This Japanese treats shop may have been the first business to mass-produce fortune cookies in the United States.
This unassuming, family-run Japanese confectionery store in San Francisco may be the oldest business in Japantown. Today, it’s run by Ricky and Bobby Okamura, grandchildren of Suyeichi Okamura, who opened the shop in 1906. It may also be the place where fortune cookies—everyone’s favorite Japanese treat mistakenly thought to be Chinese—were first mass-produced in the United States.
The story goes that a Japanese immigrant named Makoto Hagiwara, who opened the Golden Gate Park’s Japanese Tea Garden in the late 1800s, made it a practice to leave visitors with a sweet taste in their mouths: On their way out, he served them green tea and senbei, a flattened Japanese cookie, folded and bent over itself while still fresh, with a small note inside. When demand for these “fortune” cookies exceeded Hagiwara’s ability to make them by hand, he approached a local confectionery specialist—Suyeichi Okamura—for ideas. In 1911, Okamura developed a machine to mass-produce fortune cookies in his shop and gave them their signature vanilla flavor, hoping it would appeal to the American palate. It worked. The cookies soon spread throughout California, inciting numerous claims of inventor-ship.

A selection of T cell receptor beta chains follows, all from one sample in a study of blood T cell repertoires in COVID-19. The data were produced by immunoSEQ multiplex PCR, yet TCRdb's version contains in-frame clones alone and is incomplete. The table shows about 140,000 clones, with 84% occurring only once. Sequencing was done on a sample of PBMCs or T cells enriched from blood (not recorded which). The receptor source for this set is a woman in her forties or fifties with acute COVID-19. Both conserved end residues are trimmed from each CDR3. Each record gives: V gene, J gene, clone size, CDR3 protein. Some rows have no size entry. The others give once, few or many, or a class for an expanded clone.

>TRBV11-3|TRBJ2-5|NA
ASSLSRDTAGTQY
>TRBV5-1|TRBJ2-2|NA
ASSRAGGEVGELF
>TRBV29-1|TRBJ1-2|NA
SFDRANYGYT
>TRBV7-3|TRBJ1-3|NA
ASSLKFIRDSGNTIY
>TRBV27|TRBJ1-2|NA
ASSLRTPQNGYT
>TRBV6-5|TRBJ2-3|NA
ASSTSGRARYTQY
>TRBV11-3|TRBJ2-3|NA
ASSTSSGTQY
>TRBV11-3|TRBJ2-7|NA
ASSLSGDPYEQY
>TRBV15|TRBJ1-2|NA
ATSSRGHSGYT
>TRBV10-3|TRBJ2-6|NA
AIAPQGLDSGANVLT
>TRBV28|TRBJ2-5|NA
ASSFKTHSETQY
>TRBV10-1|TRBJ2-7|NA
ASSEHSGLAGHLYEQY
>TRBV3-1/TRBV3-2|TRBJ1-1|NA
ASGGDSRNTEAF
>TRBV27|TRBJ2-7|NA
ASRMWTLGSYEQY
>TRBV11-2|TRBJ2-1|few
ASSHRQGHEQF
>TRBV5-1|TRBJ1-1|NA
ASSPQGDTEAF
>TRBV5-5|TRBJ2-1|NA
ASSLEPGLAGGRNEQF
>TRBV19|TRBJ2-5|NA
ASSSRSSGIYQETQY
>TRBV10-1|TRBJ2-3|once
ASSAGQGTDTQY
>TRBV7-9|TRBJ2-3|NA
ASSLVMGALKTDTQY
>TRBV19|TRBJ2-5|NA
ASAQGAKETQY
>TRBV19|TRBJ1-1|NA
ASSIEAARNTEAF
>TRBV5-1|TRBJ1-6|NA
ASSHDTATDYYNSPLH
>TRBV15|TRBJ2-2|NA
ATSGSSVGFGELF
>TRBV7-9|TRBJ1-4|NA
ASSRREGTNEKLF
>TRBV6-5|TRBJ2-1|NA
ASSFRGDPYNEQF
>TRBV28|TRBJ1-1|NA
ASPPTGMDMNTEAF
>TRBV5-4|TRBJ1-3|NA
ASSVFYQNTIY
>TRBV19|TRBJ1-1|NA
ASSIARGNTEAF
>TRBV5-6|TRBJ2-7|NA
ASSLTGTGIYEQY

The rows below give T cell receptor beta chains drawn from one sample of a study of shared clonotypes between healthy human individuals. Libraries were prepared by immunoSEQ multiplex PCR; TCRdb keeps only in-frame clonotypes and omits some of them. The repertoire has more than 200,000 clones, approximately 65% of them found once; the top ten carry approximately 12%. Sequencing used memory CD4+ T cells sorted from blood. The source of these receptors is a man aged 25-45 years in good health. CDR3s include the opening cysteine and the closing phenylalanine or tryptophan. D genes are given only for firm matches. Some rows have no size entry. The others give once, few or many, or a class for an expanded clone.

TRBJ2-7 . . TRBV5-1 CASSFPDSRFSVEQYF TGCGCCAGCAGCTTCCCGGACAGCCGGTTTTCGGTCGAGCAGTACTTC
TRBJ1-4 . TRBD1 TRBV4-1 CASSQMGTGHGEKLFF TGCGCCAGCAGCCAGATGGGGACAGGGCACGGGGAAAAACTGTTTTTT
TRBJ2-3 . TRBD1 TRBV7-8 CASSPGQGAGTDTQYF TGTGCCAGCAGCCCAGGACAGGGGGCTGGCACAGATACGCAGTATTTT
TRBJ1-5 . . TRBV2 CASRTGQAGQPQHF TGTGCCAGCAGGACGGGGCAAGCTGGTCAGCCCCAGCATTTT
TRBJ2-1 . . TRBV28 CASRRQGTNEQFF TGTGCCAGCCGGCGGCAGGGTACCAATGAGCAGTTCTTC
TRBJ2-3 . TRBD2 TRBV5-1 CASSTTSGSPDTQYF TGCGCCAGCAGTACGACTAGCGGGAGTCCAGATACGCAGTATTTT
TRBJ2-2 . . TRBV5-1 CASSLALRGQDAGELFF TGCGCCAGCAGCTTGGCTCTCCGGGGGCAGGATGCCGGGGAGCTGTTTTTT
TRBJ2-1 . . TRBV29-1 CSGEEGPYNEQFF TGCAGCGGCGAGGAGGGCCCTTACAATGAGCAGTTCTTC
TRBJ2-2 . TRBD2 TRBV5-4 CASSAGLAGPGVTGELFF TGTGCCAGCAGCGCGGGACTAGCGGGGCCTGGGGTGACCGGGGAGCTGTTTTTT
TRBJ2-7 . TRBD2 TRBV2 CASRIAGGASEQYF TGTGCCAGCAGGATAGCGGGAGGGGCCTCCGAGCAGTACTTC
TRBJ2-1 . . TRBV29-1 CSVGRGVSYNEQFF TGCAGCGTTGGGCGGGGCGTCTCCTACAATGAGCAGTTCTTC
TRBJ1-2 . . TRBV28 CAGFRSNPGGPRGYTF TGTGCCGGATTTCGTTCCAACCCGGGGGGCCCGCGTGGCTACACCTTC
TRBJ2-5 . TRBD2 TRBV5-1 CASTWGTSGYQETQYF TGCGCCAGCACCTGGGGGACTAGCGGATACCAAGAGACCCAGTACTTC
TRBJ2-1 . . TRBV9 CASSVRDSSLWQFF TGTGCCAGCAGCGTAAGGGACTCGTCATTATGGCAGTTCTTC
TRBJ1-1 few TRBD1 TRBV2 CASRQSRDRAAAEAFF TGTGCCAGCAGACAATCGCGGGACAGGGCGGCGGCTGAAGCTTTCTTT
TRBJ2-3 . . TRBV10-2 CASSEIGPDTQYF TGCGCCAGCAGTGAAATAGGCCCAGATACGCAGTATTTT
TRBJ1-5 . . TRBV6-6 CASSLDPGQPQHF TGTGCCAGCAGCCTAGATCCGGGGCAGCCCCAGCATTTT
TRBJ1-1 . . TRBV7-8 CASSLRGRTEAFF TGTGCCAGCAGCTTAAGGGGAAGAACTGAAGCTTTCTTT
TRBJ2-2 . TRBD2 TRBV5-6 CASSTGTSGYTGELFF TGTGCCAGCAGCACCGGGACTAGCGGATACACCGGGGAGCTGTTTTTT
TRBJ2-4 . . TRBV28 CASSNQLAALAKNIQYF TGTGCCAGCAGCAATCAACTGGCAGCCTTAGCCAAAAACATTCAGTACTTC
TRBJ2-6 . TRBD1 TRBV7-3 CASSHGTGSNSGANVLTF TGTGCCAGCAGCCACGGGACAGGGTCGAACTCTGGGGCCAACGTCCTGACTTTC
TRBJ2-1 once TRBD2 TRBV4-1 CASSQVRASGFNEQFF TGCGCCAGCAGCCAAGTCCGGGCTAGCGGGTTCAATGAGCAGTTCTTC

Benkyodo became a mainstay of the J-Town community in its original location until 1942, when the vast majority of San Francisco’s Japanese community was forced into internment camps. This mass internment contributed to the false association between Chinese restaurants and fortune cookies, as Chinese businesses replicated and sold the Japanese confectioners’ recipes in their absence.
With the family freed from internment in 1945, Benkyodo reopened in 1951 in a cozy, light-filled coffee shop with classic red countertops and stools, lined on one side with glass cases full of Japanese treats. Shop favorites are the fruit mochi, with real fruit paste tucked into the pillowy rice ball; dorayaki, consisting of red-bean filling sandwiched between honey pancakes; and suama, a celebratory, fruity, steamed rice cake. The overlooked lunch menu features an understated deviled egg sandwich; coffee and tea are served all day as well. Those looking for the original fortune cookies, however, are out of luck: The shop no longer makes them.
Know Before You Go
The store is closed on Sundays and Mondays. It's cash only.
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